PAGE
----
It’s Easy Being Green: Top Cities to Leave Your Car at Home

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Evaluating how green a city’s transit system is can be a complex task, but several websites have taken a crack at it. Common components that comprise green transit scores include housing density, telecommuting, bicycle lanes, mixed uses of buildings, sidewalks and walking paths, alternative fuel consumption, and public transit usage. Cities that score high tend to have a combination of these.

Measuring transit systems and practices is important because how people come and go has multiple ramifications, not just on air quality, for example, but on quality of life. Cities are judged not only on how much transit they endorse, support, and make available but also on how many dwellers actually use that transit. Individuals’ daily decisions, like not driving alone, can make a big difference in reducing greenhouse gas emissions, saving money, and even helping residents to lead healthier lives.

The top cities for transit depend on who’s ranking, and what criteria they use. According to SustainLane.com, a website that weights transit heavily among other factors to rank the 50 most populous U.S. cities’ sustainability, the top five green cities for 2008 were Portland, OR; San Francisco, CA; Seattle, WA; Chicago, IL; and New York, NY.

Looking just at factors for green transit yields different results. At Popsci.com, raw data from the U.S. Census Bureau and the National Geographic Society’s Green Guide are used to assess transportation habits. By assigning points for public transportation usage, carpooling, and emission levels, Popsci’s top five scorers include New York and San Francisco, but also Boston, MA, and Honolulu, HI, with Oakland, CA and Cambridge, MA tying.

And the list changes again when we look through a walkability lens, as WalkScore.com does. The location of nearby stores, restaurants, schools, parks, workplaces, and transit hubs makes some cities better than others for not having a car. The only city to crack WalkScore’s top five that didn’t make the others was Philadelphia, PA.

Common Current’s Warren Karlenzig slices even more specifically, ranking cities strictly by single green transit attributes. His top five for city walk/bike commute rate are Boston, Washington, DC, San Francisco, New York, and Seattle.

The cities’ transit practices vary as widely as the rankings. For Portland, the winning formula includes its high bicycle ridership, walkability, extensive light rail system, public transit to the airport, and its new push to train and celebrate “options ambassadors”—community organizers who reach out to encourage Portland motorists, pedestrians, cyclists, and transit riders to not ride alone.

San Francisco places in the top five on many lists for its combination of rail ridership, city commuting practices, high density, and the city’s innovative tax relief for commuters (who can save up to 40 percent on their commuting expenses when they take the bus, train, ferry, or vanpool to work). Seattle’s residents use the massive interconnected public transit system linking traditional and innovative new light rail with ferries in high numbers. The city also sports bike lanes in concert with "urban villages," clusters of offices, stores, and homes in walkable communities.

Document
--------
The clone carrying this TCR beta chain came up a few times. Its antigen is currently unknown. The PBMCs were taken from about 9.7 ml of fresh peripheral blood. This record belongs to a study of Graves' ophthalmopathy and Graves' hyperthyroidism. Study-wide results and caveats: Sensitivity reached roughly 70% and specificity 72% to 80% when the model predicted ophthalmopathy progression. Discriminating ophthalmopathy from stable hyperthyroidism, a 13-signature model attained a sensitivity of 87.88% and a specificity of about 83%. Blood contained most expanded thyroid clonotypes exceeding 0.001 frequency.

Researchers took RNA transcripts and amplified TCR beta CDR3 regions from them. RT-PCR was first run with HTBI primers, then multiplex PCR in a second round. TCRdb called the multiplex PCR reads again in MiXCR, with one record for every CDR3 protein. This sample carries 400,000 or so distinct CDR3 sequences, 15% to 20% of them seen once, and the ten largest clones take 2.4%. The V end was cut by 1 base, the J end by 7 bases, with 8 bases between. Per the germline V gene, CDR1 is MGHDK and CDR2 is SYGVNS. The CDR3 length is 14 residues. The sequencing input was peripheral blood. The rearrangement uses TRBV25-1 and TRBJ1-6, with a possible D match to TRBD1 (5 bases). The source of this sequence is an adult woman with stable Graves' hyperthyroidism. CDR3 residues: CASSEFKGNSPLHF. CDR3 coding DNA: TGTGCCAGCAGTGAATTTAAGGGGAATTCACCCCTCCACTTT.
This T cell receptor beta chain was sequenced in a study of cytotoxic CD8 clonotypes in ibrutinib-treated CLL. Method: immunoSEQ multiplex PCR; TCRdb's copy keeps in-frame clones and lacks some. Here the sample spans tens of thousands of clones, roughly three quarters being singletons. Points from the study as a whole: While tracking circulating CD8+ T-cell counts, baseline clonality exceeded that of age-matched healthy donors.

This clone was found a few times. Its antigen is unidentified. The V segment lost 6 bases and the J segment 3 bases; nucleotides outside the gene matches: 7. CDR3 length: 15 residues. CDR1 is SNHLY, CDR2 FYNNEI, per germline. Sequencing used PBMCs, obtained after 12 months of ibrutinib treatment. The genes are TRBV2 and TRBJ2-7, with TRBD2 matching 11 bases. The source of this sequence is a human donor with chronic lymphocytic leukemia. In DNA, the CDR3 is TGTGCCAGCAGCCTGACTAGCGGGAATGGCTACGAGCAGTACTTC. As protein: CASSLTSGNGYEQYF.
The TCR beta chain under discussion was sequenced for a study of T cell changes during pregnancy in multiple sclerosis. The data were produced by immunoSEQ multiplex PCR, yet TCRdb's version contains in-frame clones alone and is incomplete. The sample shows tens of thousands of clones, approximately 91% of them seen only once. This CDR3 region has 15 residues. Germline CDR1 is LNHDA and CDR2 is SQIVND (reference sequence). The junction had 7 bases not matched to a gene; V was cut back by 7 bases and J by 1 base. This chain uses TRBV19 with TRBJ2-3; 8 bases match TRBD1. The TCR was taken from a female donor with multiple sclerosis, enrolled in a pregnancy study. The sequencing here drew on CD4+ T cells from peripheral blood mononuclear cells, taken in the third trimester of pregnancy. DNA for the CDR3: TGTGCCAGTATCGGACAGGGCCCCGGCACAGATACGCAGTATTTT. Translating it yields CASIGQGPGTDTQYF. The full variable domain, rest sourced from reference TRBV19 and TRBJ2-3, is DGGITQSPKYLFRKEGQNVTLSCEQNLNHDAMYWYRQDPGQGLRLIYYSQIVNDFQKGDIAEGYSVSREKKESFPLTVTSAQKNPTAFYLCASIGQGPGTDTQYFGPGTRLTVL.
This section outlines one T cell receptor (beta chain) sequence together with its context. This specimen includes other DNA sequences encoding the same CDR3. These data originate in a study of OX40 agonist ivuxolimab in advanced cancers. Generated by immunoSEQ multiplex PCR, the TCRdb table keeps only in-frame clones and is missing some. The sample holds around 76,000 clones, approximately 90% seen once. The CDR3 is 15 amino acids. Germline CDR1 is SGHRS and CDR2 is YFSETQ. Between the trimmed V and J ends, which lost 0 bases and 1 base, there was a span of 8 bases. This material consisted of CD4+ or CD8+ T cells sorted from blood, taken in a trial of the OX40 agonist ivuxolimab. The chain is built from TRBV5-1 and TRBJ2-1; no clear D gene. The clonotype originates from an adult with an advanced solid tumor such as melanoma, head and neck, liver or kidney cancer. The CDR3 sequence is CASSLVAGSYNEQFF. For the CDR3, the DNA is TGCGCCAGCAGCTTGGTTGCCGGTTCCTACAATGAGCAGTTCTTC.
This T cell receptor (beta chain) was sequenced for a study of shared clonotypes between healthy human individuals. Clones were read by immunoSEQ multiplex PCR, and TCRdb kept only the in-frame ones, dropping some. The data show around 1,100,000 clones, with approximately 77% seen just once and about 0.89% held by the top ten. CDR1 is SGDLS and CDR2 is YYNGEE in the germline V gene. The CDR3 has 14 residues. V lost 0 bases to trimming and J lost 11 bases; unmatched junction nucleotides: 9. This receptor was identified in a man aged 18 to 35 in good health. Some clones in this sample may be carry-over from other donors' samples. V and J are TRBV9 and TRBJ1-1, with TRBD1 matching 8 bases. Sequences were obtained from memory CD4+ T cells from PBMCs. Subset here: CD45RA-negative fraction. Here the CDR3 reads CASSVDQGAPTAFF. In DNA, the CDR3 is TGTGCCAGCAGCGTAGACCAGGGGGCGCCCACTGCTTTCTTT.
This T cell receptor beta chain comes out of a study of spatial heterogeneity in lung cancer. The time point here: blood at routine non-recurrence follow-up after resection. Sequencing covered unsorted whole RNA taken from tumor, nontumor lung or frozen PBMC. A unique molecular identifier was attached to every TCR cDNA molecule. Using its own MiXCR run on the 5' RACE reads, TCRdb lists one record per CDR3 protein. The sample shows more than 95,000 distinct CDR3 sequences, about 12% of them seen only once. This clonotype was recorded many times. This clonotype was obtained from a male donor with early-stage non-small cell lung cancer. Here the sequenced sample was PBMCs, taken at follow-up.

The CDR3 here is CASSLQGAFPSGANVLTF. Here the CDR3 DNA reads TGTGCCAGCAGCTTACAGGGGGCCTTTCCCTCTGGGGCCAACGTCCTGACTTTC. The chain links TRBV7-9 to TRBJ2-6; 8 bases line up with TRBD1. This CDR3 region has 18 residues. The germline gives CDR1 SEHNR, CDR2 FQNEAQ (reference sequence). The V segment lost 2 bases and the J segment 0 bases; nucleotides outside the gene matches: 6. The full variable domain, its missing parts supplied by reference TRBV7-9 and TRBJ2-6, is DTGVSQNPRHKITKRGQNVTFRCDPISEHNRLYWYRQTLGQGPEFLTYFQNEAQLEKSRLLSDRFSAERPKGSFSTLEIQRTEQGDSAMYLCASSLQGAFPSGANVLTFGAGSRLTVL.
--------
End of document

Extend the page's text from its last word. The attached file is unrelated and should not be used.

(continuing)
Chicago places third in SustainLane’s top U.S. green cities rankings by earning high marks for its walkability and metro ridership ratios—close to one-third of all Chicago residents use public transportation to get to work. New York’s high metro ridership, housing density, massive public transportation system—which includes an extensive and complex underground subway—walkability, and innovative programs like Summer Streets—which regularly closes off cars from portions of the city—combine to enable half of its residents to come and go without a car.

The combined bus and metro public transit system which connects Washington, D.C to communities across a multicity region also has high ridership rates. The area is bike-friendly, and transit-oriented development has spawned neighborhood shopping hubs around many metro stations. These factors, in addition to wide sidewalks and a compact size, contribute to the nation’s capital’s ranking among the top five cities for cycling and walkability.

But these aren’t the only cities working to improve transit options for livable communities. Many other cities encourage alternative transit systems and practices, and they accomplish multiple reductions in energy use and pollution while improving the mental and physical health of their residents. For example, as of last December Charlotte, NC’s LYNX light rail line was helping an average of 16,000 passengers every weekday avoid car traffic and get around without gas. City mobility that is enhanced by alternatively fueled mass transit, light rail, bicycle lanes, sidewalks, high-density in-town development, and support for mixed real estate uses not only encourages walking and cycling but also reduces our dependence on oil.

Many agree that most of the credit for a city’s green transit system belongs to its people. As Portland’s former mayor Tom Potter has said, “It’s the folks who choose to bike or take the bus to work, and all those day-to-day decisions that are making a huge difference."

Read more articles from the "It’s Easy Being Green" series